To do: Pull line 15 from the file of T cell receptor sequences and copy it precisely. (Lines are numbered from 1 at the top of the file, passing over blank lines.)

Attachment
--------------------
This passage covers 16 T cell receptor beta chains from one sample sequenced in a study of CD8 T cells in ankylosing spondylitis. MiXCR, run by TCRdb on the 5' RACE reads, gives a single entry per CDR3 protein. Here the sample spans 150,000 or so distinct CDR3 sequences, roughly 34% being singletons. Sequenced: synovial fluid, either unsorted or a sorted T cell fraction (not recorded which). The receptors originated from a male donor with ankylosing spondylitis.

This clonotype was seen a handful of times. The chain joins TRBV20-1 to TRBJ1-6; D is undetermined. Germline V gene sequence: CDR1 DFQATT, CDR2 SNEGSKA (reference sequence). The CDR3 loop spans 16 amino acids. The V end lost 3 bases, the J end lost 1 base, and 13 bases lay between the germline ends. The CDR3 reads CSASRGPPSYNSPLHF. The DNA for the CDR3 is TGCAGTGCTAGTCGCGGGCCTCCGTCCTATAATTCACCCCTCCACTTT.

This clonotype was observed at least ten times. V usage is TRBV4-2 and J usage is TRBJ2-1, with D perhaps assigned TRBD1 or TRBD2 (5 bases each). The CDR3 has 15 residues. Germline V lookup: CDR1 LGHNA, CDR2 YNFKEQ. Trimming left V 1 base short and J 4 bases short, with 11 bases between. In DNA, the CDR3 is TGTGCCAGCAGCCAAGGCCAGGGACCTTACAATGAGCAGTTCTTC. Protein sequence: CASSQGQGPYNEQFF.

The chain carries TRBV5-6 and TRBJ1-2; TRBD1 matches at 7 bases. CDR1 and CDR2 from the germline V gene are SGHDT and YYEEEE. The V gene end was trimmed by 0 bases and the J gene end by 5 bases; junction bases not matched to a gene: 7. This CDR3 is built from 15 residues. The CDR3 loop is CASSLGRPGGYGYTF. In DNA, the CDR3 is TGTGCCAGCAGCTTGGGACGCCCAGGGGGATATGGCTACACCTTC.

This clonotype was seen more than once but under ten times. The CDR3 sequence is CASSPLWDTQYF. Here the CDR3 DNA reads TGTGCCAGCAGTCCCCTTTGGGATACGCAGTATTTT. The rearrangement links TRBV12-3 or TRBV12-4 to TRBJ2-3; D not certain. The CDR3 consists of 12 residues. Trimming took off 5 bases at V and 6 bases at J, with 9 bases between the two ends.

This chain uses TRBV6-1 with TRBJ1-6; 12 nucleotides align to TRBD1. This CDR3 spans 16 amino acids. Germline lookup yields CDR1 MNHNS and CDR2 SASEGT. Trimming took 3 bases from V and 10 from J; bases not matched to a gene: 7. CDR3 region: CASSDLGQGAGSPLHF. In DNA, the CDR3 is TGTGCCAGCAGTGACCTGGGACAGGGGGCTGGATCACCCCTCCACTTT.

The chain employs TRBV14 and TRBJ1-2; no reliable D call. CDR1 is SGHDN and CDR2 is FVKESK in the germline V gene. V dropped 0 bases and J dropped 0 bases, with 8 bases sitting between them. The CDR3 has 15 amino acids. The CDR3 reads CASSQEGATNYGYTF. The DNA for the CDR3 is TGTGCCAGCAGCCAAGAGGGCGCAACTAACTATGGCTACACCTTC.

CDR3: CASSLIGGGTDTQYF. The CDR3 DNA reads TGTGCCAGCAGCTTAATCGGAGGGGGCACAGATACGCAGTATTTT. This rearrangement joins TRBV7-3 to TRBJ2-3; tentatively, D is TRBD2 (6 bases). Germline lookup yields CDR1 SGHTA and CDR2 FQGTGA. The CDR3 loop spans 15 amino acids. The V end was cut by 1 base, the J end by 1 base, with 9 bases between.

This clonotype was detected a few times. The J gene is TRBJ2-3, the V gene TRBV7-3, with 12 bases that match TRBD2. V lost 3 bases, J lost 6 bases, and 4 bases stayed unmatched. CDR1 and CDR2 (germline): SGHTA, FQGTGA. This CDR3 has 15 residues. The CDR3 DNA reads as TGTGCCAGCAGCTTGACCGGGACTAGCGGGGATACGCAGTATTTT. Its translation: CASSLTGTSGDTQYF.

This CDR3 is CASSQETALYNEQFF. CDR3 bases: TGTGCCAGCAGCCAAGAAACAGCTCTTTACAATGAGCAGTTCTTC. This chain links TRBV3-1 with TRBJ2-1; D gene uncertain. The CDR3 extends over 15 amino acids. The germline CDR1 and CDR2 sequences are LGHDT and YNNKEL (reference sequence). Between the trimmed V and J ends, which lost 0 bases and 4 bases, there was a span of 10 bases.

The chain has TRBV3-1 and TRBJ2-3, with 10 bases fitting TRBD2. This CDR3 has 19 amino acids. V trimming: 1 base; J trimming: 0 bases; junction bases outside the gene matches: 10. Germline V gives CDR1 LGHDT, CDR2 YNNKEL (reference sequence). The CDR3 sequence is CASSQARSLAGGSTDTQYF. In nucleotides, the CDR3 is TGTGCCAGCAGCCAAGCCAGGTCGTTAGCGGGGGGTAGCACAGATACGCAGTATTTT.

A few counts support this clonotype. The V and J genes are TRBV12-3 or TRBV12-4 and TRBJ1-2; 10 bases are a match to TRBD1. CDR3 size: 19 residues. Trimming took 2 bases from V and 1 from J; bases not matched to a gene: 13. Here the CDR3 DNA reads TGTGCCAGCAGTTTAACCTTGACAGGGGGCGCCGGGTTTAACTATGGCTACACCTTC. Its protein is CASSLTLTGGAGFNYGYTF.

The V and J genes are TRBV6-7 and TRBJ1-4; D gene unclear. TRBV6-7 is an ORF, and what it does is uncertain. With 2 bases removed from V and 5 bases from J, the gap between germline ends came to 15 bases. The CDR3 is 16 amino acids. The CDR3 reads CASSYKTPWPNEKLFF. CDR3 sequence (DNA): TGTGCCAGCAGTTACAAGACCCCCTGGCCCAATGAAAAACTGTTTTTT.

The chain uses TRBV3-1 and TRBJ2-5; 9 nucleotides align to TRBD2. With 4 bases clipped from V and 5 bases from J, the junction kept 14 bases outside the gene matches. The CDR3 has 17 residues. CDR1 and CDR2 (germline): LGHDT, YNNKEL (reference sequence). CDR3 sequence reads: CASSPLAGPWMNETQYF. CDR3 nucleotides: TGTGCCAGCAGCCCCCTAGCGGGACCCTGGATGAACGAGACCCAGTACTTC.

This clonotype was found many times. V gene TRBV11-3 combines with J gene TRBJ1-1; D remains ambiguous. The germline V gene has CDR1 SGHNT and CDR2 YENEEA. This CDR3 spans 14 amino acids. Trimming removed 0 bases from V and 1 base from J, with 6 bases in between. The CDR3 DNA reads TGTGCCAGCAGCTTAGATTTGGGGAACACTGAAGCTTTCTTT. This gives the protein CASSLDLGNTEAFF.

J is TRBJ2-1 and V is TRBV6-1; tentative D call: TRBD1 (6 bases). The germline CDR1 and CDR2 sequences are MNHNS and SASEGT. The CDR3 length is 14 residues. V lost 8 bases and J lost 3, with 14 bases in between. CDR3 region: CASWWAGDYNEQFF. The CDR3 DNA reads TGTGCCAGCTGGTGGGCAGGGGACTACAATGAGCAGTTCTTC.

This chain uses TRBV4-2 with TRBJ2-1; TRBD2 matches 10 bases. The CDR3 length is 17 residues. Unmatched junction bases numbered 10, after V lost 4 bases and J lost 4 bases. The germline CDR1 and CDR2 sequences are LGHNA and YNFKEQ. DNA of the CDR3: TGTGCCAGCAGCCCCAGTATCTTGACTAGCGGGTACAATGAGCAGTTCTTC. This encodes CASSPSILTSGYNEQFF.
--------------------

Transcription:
This clonotype was found many times. V gene TRBV11-3 combines with J gene TRBJ1-1; D remains ambiguous. The germline V gene has CDR1 SGHNT and CDR2 YENEEA. This CDR3 spans 14 amino acids. Trimming removed 0 bases from V and 1 base from J, with 6 bases in between. The CDR3 DNA reads TGTGCCAGCAGCTTAGATTTGGGGAACACTGAAGCTTTCTTT. This gives the protein CASSLDLGNTEAFF.